HANOVER TOWNSHIP, Pa. -- A college baseball player is excelling on the field, but what he has overcome would be too much for many people his age.
If you saw Christian Pack in person, you'd think he looks like a normal college student, but his story is anything but ordinary. Due to heart problems, he's faced near-death experiences, but overcoming life-threatening odds hasn't kept him from becoming a star baseball player.
From a baseball fan's perspective, Pack looks like a prototypical collegiate shortstop. The King's College junior from Hanover Township is slender, with a quick fire release and sweet swing, but underneath the uniform, scars reveal a different story.
"It was the second one that was the most critical, really critical. He looked like a little monster coming out of the surgery because he had so much fluid. He was blown up. His head was expanded. It was rough. We didn't know if we were ever going to see him again," said John Pack, Christian's dad.
"I don't really know many of the details. Sometimes I'm afraid to ask because I don't want to hear all of that stuff. I understand what I've gone through, though. Even when people come up to me and ask me about my heart story and things like that, I just cut it off short, because one, I don't even know too much detail about it and two, I don't look for sympathy," said Christian Pack.
Pack was born on July 28, 1997 to John and Cathy Pack at Geisinger Wyoming Valley hospital.
"He was eight pounds, eight ounces at delivery, normal delivery. I played golf the week before I delivered him, so no intention of thinking anything like this was ever going to happen, so then all of a sudden this happens, and it just blindsides you," Cathy Pack said.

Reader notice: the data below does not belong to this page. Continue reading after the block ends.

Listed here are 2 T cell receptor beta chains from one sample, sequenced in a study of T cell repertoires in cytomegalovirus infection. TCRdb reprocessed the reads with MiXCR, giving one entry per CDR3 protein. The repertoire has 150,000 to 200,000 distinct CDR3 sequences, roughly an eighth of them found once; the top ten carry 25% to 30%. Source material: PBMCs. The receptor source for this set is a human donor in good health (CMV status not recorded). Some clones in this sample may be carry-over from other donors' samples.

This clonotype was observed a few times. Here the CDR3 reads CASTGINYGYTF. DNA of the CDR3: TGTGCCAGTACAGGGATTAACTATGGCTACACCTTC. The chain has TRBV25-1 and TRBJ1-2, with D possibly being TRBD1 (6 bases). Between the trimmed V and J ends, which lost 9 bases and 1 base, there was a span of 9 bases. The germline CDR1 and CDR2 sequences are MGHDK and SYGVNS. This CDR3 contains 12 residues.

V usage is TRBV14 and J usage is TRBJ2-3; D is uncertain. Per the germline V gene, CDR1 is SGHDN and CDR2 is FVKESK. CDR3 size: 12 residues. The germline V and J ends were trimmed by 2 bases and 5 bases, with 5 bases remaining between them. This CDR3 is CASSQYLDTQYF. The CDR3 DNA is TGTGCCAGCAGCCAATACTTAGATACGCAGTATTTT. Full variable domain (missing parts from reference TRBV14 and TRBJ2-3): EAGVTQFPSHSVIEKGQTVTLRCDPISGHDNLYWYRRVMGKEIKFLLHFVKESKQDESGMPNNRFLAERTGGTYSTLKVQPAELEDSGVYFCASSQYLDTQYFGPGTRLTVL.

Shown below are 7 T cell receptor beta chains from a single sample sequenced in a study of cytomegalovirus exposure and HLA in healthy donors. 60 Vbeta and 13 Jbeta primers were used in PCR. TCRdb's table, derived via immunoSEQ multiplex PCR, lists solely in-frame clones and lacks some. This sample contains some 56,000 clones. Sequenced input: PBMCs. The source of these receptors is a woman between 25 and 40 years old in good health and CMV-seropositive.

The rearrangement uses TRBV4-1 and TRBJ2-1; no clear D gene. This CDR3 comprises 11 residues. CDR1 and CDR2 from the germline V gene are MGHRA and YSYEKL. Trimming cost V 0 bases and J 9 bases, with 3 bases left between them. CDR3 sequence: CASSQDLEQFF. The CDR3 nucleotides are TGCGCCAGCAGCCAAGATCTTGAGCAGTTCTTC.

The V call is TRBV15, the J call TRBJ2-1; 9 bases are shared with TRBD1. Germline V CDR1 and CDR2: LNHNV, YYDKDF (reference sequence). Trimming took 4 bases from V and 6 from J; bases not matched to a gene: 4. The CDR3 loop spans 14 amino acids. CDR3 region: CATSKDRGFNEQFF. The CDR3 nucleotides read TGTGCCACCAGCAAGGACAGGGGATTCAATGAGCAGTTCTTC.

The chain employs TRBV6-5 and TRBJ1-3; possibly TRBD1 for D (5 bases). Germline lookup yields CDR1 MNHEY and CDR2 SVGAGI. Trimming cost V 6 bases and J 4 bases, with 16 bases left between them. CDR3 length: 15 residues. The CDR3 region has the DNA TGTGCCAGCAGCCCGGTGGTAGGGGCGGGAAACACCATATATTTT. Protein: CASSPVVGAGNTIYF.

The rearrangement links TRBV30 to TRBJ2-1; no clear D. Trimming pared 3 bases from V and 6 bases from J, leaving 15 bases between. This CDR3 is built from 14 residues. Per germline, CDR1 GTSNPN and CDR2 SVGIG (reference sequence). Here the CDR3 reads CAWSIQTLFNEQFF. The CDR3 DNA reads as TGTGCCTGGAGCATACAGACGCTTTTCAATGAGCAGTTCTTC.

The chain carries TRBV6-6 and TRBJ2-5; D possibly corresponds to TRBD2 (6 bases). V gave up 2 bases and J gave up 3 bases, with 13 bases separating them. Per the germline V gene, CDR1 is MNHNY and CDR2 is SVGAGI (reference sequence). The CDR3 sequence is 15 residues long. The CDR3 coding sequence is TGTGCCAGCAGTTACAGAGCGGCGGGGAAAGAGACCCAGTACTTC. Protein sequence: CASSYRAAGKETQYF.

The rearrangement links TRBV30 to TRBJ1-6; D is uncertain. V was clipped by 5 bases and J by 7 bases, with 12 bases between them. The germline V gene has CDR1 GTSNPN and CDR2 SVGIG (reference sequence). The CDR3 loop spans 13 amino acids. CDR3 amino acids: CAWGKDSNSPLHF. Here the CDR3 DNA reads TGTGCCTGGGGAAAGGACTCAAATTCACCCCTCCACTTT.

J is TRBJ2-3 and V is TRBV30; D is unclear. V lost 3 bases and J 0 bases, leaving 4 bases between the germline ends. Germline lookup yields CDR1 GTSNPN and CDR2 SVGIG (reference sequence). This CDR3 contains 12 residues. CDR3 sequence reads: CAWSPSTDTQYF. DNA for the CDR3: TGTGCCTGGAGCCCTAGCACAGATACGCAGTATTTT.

The day after Christian was born, John and Cathy received news that every parent dreads. The doctors discovered a heart murmur.
"Christian was turning blue that second day of life, so they life flighted him, took him down to Danville, and about a week later, they opened him up. They performed open-heart surgery by using a balloon," John Pack said.
But the troubles didn't stop there. At three months old, Christian went into congestive heart failure, putting his life in serious jeopardy.
"To have your child go through one open heart surgery when he's five days old, then get him through that, bring him home and the next thing you know, three months old was this huge surgery. We never thought we'd get him back after that."
As Christian grew older, the heart problems persisted. At five years old, he had a third open-heart surgery. Then, when Pack was a senior at Hanover Area High School, doctors opened him up again. With every recovery, another reminder that life holds special meaning. The same can be said for Christian's name.
"The doctor who performed the open-heart surgeries was Dr. Christian Gilbert throughout my childhood, and that's actually who I'm named after. I'm Christian Gilbert Pack, so without him, I wouldn't be doing this interview right now. It's definitely taken a toll on a mental, physical, and emotional part of my life. Being named after someone, who literally saved my life, that's what drives me. I'm going to make the most out of my life before I go."
Despite six heart surgeries--four open-heart--one thing has remained constant for Christian Pack: America's pastime. The baseball diamond is a place where he's been able to escape, excel, and defy all odds.
"The baseball field is honestly the only place that I can go to and all of the problems I encounter every single day just go away for those two hours or however long I'm on a baseball field. A place I can go to get my mind off of things throughout the day."
"I love watching him play, from Little League, on up to high school to college now. It's just amazing to watch him play."
"There's nothing he can't overcome. To go through what he's gone through, I don't think he feels like there's a challenge he can't take on."
And taking on challenges is exactly what Christian Pack has been doing his entire life. He's currently batting .360 on the Monarch baseball team, and although he will have to undergo another heart surgery down the road, Pack still dreams of playing professional baseball one day.
The Monarchs season came to a close over the weekend in the Mac Freedom Tournament. Pack finished the season with the second highest batting average on the team, and he still has one more season left.